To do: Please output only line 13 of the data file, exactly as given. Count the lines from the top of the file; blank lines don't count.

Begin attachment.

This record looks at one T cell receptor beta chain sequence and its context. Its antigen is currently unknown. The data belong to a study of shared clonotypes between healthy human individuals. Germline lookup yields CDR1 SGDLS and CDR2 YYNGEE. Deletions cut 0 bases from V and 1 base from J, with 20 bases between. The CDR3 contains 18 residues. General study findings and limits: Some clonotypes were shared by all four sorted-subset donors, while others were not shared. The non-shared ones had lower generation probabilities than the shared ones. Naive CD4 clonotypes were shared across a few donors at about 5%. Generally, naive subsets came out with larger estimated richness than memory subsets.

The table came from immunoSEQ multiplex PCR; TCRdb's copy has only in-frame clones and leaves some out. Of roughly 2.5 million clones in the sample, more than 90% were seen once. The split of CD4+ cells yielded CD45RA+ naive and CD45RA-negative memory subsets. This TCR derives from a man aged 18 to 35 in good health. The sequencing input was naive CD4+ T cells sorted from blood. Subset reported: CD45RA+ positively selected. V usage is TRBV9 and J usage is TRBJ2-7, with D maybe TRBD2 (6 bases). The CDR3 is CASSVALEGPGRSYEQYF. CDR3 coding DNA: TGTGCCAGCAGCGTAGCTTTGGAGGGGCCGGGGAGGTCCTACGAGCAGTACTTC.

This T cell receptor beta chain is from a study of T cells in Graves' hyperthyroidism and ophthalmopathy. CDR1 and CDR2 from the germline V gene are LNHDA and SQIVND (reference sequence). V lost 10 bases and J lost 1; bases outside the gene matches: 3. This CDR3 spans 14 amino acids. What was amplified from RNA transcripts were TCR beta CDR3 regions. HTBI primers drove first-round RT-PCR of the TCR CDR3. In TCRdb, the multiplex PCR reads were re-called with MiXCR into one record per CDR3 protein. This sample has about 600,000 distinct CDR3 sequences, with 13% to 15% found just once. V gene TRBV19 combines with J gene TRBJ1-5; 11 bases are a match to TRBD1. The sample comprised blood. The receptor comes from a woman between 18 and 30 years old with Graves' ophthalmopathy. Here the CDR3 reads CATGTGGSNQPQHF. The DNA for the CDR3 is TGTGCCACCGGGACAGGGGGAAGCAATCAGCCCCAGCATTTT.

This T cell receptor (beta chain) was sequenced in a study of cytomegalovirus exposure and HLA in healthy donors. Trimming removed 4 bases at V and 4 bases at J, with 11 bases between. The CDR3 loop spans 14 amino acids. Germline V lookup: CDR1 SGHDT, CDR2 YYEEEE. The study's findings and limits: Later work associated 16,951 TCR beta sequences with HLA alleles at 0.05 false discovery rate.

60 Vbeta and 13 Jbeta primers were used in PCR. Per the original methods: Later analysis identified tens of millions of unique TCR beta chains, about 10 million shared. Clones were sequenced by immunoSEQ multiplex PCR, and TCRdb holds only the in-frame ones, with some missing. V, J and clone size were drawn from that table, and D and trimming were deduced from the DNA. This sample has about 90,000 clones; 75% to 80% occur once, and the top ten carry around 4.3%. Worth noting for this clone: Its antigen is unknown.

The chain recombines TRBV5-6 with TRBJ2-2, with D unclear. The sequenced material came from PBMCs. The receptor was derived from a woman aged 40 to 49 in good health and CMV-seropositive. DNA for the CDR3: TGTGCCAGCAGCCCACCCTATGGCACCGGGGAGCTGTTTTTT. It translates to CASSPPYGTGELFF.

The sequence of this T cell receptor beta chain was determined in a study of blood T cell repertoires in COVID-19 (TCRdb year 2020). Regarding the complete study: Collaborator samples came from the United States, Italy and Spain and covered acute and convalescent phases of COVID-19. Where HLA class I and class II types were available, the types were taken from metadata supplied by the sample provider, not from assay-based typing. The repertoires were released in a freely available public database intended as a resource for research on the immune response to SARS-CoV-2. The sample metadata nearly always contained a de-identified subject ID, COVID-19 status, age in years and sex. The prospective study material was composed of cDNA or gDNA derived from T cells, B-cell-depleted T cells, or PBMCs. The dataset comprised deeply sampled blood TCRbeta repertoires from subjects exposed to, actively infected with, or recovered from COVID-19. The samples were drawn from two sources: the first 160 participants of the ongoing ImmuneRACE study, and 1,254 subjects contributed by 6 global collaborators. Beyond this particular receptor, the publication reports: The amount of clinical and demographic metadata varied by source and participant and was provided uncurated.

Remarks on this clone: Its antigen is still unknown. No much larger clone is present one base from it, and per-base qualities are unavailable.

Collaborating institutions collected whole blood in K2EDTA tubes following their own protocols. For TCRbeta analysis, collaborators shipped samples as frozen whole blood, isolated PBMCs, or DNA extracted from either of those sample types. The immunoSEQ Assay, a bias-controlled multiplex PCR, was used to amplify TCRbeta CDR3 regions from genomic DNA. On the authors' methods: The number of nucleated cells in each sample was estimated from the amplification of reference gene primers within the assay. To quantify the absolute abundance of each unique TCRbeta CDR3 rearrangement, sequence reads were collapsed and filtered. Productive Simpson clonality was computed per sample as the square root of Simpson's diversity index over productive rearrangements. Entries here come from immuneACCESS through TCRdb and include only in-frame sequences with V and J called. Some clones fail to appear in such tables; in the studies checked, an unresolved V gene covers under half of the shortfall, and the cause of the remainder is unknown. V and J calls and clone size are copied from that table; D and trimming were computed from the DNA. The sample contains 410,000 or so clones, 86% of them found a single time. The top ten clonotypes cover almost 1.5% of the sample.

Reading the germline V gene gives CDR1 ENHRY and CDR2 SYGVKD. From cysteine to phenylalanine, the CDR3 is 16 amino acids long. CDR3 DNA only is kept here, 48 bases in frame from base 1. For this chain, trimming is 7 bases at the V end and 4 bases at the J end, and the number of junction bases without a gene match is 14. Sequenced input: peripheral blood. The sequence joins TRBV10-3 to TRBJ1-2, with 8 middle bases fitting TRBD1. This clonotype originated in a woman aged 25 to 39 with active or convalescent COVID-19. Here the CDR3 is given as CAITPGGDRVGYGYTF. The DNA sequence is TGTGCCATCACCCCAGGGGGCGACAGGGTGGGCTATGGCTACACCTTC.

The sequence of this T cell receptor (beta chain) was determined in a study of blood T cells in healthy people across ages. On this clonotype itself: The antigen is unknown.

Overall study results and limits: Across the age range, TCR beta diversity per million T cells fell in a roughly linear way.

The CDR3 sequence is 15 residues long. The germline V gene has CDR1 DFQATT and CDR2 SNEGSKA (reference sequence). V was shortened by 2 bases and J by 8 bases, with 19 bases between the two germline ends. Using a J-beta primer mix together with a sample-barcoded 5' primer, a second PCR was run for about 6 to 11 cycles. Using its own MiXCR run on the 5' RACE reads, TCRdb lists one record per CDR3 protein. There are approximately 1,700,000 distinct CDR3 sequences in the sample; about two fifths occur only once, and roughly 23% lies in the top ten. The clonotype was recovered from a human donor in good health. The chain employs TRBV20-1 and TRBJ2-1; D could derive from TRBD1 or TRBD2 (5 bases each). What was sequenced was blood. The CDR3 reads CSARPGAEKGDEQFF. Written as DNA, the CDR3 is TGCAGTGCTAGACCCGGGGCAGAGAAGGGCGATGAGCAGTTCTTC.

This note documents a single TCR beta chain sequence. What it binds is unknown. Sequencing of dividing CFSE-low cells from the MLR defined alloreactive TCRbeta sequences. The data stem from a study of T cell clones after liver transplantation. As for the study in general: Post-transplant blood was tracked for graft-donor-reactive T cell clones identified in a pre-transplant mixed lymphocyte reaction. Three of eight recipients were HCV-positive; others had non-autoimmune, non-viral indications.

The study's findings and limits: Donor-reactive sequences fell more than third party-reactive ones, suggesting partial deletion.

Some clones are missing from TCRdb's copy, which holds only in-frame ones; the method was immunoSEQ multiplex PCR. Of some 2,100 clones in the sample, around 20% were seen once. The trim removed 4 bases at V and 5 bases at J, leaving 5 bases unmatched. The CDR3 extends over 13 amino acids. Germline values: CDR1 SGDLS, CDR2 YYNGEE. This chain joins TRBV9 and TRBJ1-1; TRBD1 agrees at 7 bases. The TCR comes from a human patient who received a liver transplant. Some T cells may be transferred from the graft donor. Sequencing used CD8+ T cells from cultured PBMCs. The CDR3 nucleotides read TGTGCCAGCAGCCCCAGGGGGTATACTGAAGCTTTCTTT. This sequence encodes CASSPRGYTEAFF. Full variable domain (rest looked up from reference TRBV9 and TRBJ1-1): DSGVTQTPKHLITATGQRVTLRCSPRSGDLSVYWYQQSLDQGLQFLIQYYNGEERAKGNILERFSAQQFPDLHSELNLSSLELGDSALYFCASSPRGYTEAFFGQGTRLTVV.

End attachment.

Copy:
The CDR3 sequence is 15 residues long. The germline V gene has CDR1 DFQATT and CDR2 SNEGSKA (reference sequence). V was shortened by 2 bases and J by 8 bases, with 19 bases between the two germline ends. Using a J-beta primer mix together with a sample-barcoded 5' primer, a second PCR was run for about 6 to 11 cycles. Using its own MiXCR run on the 5' RACE reads, TCRdb lists one record per CDR3 protein. There are approximately 1,700,000 distinct CDR3 sequences in the sample; about two fifths occur only once, and roughly 23% lies in the top ten. The clonotype was recovered from a human donor in good health. The chain employs TRBV20-1 and TRBJ2-1; D could derive from TRBD1 or TRBD2 (5 bases each). What was sequenced was blood. The CDR3 reads CSARPGAEKGDEQFF. Written as DNA, the CDR3 is TGCAGTGCTAGACCCGGGGCAGAGAAGGGCGATGAGCAGTTCTTC.